What you will or won't eat and how you behave in a restaurant has a huge impact on the chances of a second date, a new survey has shown. The survey conducted by Today.com and Match.com in the US show, among other things, 30 percent of meat eaters wouldn't date a vegetarian, while only 4 percent of vegetarians wouldn't date a meat eater.
The survey asked 4000 participants aged between 25 and 70 what they did and didn't like in a potential partner when it comes to food and drink.
What not to do
Sixty-seven percent of singles said they don't want a date ordering for them and 87 percent said they would be turned off if their date flirted with the waiter. Seventy percent of women said they wouldn't be impressed if their date drank more than they did, while 23 percent of single guys said they would be turned off if a woman didn't drink on a date.
What to do
Don't be too picky when ordering food; that's likely to turn more than half of potential suitors off. Be adventurous with food as 66 percent of singles would be turned off if their date wasn't prepared to try different types of food. And brush up on your food and wine knowledge as more than two thirds of people said they would like it if their date was informed about food and wine pairings and more than half said they liked it when a date offered a bite of their food.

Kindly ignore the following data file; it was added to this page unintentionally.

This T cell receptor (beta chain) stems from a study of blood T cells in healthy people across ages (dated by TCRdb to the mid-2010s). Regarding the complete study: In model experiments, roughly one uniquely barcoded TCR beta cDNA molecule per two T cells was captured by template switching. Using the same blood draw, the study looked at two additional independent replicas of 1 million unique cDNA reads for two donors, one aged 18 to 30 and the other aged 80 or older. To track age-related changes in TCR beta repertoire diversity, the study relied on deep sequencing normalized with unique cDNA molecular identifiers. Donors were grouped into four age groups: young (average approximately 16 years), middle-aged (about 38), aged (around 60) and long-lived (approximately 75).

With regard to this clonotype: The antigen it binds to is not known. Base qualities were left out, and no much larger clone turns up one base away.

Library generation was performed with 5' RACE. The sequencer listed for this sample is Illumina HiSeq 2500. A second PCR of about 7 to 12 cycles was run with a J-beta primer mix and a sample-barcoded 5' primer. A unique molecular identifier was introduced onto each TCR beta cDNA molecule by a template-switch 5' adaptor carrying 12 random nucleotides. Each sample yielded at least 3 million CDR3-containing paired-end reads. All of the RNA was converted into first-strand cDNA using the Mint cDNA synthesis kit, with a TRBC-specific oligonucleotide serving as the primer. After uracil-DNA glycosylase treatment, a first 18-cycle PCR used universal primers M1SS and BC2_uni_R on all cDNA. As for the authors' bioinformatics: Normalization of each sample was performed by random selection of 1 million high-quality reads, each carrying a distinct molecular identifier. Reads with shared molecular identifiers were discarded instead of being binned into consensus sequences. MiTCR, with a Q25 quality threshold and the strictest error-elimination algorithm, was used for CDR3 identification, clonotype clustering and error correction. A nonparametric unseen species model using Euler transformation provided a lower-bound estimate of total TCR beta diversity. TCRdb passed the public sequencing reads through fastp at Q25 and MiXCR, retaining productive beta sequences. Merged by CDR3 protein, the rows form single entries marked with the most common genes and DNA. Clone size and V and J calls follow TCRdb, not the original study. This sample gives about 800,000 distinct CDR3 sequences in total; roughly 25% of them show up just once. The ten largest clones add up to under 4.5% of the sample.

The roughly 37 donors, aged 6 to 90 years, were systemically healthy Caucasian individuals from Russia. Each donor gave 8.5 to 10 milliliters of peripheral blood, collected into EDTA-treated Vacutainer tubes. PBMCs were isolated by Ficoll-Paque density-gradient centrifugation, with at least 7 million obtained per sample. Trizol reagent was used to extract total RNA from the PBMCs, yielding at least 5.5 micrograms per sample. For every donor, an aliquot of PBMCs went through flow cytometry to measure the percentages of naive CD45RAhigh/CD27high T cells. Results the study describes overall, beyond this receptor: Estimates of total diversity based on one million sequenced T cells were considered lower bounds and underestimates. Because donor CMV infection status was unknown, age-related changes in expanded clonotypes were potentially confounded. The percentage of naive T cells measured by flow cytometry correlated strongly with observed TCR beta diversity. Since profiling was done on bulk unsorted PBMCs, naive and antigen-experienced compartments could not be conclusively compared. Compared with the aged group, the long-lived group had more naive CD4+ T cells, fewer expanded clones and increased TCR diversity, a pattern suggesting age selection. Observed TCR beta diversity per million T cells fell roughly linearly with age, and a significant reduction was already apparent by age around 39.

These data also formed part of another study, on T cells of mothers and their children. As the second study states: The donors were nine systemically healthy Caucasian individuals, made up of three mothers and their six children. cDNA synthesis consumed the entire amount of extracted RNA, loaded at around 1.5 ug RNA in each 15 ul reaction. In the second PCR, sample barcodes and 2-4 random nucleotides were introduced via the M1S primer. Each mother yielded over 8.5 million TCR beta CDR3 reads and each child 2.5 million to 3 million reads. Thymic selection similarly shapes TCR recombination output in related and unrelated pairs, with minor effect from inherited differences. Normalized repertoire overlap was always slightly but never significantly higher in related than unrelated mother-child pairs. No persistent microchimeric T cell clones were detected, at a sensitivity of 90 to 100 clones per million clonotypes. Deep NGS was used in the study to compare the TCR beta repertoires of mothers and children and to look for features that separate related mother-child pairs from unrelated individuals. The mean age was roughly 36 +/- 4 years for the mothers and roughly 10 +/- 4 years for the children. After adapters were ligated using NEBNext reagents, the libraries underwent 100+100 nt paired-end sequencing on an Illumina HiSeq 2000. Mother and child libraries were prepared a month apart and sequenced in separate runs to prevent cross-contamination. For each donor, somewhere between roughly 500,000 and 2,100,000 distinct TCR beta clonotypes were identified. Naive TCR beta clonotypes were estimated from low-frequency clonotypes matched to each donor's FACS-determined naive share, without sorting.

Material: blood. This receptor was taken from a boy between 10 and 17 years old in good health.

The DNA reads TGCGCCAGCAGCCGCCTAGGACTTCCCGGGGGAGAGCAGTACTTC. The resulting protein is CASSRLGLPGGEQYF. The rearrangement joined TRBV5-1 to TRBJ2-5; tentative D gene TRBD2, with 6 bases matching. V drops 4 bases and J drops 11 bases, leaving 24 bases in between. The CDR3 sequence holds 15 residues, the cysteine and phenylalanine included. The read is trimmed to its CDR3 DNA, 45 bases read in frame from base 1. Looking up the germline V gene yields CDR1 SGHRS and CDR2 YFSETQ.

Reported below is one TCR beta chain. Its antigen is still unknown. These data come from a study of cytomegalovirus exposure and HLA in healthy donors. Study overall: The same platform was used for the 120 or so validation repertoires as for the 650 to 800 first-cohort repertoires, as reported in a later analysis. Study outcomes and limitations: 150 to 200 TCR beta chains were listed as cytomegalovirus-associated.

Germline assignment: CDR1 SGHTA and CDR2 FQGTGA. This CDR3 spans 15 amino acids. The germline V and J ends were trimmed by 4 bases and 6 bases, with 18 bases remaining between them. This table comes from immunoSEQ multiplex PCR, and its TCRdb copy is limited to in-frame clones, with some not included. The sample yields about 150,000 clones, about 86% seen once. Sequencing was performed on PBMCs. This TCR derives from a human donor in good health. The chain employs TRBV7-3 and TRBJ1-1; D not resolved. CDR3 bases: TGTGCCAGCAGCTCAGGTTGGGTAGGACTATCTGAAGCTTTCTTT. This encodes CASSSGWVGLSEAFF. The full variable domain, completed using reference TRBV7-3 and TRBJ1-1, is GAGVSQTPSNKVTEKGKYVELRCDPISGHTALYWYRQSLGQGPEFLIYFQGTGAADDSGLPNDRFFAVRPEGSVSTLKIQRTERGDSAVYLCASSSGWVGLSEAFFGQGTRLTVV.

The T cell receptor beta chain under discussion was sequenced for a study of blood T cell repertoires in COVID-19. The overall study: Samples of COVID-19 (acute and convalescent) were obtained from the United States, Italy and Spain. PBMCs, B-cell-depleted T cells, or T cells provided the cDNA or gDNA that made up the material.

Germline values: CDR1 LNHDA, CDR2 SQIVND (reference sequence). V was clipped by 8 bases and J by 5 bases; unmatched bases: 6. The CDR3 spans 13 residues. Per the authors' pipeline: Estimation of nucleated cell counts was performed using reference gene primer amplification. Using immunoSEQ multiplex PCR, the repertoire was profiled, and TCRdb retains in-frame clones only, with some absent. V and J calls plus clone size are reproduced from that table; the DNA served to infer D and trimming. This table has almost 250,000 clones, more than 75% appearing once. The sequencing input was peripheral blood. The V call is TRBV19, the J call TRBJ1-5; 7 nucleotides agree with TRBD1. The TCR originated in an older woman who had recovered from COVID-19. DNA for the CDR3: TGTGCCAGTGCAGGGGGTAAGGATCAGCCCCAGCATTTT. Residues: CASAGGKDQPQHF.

It seems 90 percent of single men still think the tried and tested dinner date is a perfectly good first or second date option, and more than half of single people said they would be mildly offended if their date asked them to split the cheque.
In a surprising statistic, 39 percent of women said they would prefer to give up sex than their favourite food for a year, while only 16 percent of men said they would prefer their favourite dish instead of sex.
The first preference of those who would remain celibate for their favourite food was chocolate at 26 percent followed by steak at 25 percent.